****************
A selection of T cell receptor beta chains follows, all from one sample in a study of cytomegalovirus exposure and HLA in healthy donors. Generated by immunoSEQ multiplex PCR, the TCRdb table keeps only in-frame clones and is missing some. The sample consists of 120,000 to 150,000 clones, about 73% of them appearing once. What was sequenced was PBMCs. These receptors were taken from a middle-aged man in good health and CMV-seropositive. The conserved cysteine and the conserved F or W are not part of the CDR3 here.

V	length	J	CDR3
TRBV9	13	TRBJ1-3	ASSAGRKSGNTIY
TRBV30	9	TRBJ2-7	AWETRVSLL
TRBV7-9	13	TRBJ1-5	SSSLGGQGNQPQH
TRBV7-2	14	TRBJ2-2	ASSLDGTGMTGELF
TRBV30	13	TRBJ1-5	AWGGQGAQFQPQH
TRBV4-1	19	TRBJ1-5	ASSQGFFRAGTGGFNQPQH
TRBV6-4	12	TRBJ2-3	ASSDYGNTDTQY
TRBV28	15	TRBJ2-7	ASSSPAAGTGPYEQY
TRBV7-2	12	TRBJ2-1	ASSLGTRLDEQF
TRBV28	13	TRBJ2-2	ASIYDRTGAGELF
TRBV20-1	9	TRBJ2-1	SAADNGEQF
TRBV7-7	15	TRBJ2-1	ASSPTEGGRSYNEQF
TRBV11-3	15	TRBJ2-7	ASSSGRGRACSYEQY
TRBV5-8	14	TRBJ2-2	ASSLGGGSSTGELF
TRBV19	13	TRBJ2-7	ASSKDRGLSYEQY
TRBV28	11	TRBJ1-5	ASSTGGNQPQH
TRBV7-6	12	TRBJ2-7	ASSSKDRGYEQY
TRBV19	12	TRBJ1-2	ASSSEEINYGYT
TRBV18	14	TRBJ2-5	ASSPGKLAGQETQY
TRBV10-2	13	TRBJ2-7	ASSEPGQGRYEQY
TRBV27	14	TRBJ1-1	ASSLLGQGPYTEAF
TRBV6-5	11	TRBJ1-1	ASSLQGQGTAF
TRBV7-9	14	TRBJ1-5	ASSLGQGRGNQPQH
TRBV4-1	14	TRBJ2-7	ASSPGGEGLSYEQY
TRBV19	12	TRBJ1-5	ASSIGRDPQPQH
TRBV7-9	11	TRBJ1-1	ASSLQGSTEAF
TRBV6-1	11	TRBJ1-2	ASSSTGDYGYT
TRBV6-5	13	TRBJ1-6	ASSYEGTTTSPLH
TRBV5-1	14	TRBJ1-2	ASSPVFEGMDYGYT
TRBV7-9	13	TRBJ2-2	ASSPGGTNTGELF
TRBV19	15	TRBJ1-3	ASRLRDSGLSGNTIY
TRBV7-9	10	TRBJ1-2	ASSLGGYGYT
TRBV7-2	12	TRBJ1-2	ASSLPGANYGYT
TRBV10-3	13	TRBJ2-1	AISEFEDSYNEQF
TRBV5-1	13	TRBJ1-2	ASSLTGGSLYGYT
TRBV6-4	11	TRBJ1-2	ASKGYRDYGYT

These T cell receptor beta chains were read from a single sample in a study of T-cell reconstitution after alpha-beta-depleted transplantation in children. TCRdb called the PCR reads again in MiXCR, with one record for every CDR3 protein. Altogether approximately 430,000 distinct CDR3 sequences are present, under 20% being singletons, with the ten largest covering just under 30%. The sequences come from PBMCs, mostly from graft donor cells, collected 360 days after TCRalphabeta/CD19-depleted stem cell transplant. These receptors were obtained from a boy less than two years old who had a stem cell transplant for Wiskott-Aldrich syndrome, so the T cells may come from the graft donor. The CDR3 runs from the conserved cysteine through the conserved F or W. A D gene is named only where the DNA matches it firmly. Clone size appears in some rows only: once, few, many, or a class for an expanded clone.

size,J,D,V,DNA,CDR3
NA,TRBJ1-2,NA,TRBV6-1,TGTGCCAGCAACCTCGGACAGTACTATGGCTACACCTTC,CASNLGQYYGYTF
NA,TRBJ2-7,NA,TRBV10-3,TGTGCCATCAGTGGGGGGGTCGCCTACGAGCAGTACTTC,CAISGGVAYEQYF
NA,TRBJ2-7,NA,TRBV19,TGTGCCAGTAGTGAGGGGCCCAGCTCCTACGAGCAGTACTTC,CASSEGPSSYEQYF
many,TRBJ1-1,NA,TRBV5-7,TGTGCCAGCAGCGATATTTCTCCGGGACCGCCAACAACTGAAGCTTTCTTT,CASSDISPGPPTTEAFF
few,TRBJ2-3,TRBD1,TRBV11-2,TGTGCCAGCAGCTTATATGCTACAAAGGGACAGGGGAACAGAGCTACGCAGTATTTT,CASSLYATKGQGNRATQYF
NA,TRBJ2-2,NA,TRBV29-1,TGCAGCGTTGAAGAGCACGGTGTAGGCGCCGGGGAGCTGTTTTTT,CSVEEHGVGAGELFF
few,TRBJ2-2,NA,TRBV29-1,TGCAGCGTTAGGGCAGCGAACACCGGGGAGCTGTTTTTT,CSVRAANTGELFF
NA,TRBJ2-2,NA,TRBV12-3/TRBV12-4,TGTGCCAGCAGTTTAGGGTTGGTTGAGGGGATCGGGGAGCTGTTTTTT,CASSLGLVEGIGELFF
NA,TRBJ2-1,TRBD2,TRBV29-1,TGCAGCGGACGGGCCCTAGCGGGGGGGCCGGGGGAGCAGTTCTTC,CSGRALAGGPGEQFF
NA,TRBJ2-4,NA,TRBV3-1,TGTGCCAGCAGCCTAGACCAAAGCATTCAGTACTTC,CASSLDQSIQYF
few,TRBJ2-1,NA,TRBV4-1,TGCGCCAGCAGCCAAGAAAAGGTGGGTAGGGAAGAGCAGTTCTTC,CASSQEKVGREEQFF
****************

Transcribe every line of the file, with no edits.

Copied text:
A selection of T cell receptor beta chains follows, all from one sample in a study of cytomegalovirus exposure and HLA in healthy donors. Generated by immunoSEQ multiplex PCR, the TCRdb table keeps only in-frame clones and is missing some. The sample consists of 120,000 to 150,000 clones, about 73% of them appearing once. What was sequenced was PBMCs. These receptors were taken from a middle-aged man in good health and CMV-seropositive. The conserved cysteine and the conserved F or W are not part of the CDR3 here.

V	length	J	CDR3
TRBV9	13	TRBJ1-3	ASSAGRKSGNTIY
TRBV30	9	TRBJ2-7	AWETRVSLL
TRBV7-9	13	TRBJ1-5	SSSLGGQGNQPQH
TRBV7-2	14	TRBJ2-2	ASSLDGTGMTGELF
TRBV30	13	TRBJ1-5	AWGGQGAQFQPQH
TRBV4-1	19	TRBJ1-5	ASSQGFFRAGTGGFNQPQH
TRBV6-4	12	TRBJ2-3	ASSDYGNTDTQY
TRBV28	15	TRBJ2-7	ASSSPAAGTGPYEQY
TRBV7-2	12	TRBJ2-1	ASSLGTRLDEQF
TRBV28	13	TRBJ2-2	ASIYDRTGAGELF
TRBV20-1	9	TRBJ2-1	SAADNGEQF
TRBV7-7	15	TRBJ2-1	ASSPTEGGRSYNEQF
TRBV11-3	15	TRBJ2-7	ASSSGRGRACSYEQY
TRBV5-8	14	TRBJ2-2	ASSLGGGSSTGELF
TRBV19	13	TRBJ2-7	ASSKDRGLSYEQY
TRBV28	11	TRBJ1-5	ASSTGGNQPQH
TRBV7-6	12	TRBJ2-7	ASSSKDRGYEQY
TRBV19	12	TRBJ1-2	ASSSEEINYGYT
TRBV18	14	TRBJ2-5	ASSPGKLAGQETQY
TRBV10-2	13	TRBJ2-7	ASSEPGQGRYEQY
TRBV27	14	TRBJ1-1	ASSLLGQGPYTEAF
TRBV6-5	11	TRBJ1-1	ASSLQGQGTAF
TRBV7-9	14	TRBJ1-5	ASSLGQGRGNQPQH
TRBV4-1	14	TRBJ2-7	ASSPGGEGLSYEQY
TRBV19	12	TRBJ1-5	ASSIGRDPQPQH
TRBV7-9	11	TRBJ1-1	ASSLQGSTEAF
TRBV6-1	11	TRBJ1-2	ASSSTGDYGYT
TRBV6-5	13	TRBJ1-6	ASSYEGTTTSPLH
TRBV5-1	14	TRBJ1-2	ASSPVFEGMDYGYT
TRBV7-9	13	TRBJ2-2	ASSPGGTNTGELF
TRBV19	15	TRBJ1-3	ASRLRDSGLSGNTIY
TRBV7-9	10	TRBJ1-2	ASSLGGYGYT
TRBV7-2	12	TRBJ1-2	ASSLPGANYGYT
TRBV10-3	13	TRBJ2-1	AISEFEDSYNEQF
TRBV5-1	13	TRBJ1-2	ASSLTGGSLYGYT
TRBV6-4	11	TRBJ1-2	ASKGYRDYGYT

These T cell receptor beta chains were read from a single sample in a study of T-cell reconstitution after alpha-beta-depleted transplantation in children. TCRdb called the PCR reads again in MiXCR, with one record for every CDR3 protein. Altogether approximately 430,000 distinct CDR3 sequences are present, under 20% being singletons, with the ten largest covering just under 30%. The sequences come from PBMCs, mostly from graft donor cells, collected 360 days after TCRalphabeta/CD19-depleted stem cell transplant. These receptors were obtained from a boy less than two years old who had a stem cell transplant for Wiskott-Aldrich syndrome, so the T cells may come from the graft donor. The CDR3 runs from the conserved cysteine through the conserved F or W. A D gene is named only where the DNA matches it firmly. Clone size appears in some rows only: once, few, many, or a class for an expanded clone.

size,J,D,V,DNA,CDR3
NA,TRBJ1-2,NA,TRBV6-1,TGTGCCAGCAACCTCGGACAGTACTATGGCTACACCTTC,CASNLGQYYGYTF
NA,TRBJ2-7,NA,TRBV10-3,TGTGCCATCAGTGGGGGGGTCGCCTACGAGCAGTACTTC,CAISGGVAYEQYF
NA,TRBJ2-7,NA,TRBV19,TGTGCCAGTAGTGAGGGGCCCAGCTCCTACGAGCAGTACTTC,CASSEGPSSYEQYF
many,TRBJ1-1,NA,TRBV5-7,TGTGCCAGCAGCGATATTTCTCCGGGACCGCCAACAACTGAAGCTTTCTTT,CASSDISPGPPTTEAFF
few,TRBJ2-3,TRBD1,TRBV11-2,TGTGCCAGCAGCTTATATGCTACAAAGGGACAGGGGAACAGAGCTACGCAGTATTTT,CASSLYATKGQGNRATQYF
NA,TRBJ2-2,NA,TRBV29-1,TGCAGCGTTGAAGAGCACGGTGTAGGCGCCGGGGAGCTGTTTTTT,CSVEEHGVGAGELFF
few,TRBJ2-2,NA,TRBV29-1,TGCAGCGTTAGGGCAGCGAACACCGGGGAGCTGTTTTTT,CSVRAANTGELFF
NA,TRBJ2-2,NA,TRBV12-3/TRBV12-4,TGTGCCAGCAGTTTAGGGTTGGTTGAGGGGATCGGGGAGCTGTTTTTT,CASSLGLVEGIGELFF
NA,TRBJ2-1,TRBD2,TRBV29-1,TGCAGCGGACGGGCCCTAGCGGGGGGGCCGGGGGAGCAGTTCTTC,CSGRALAGGPGEQFF
NA,TRBJ2-4,NA,TRBV3-1,TGTGCCAGCAGCCTAGACCAAAGCATTCAGTACTTC,CASSLDQSIQYF
few,TRBJ2-1,NA,TRBV4-1,TGCGCCAGCAGCCAAGAAAAGGTGGGTAGGGAAGAGCAGTTCTTC,CASSQEKVGREEQFF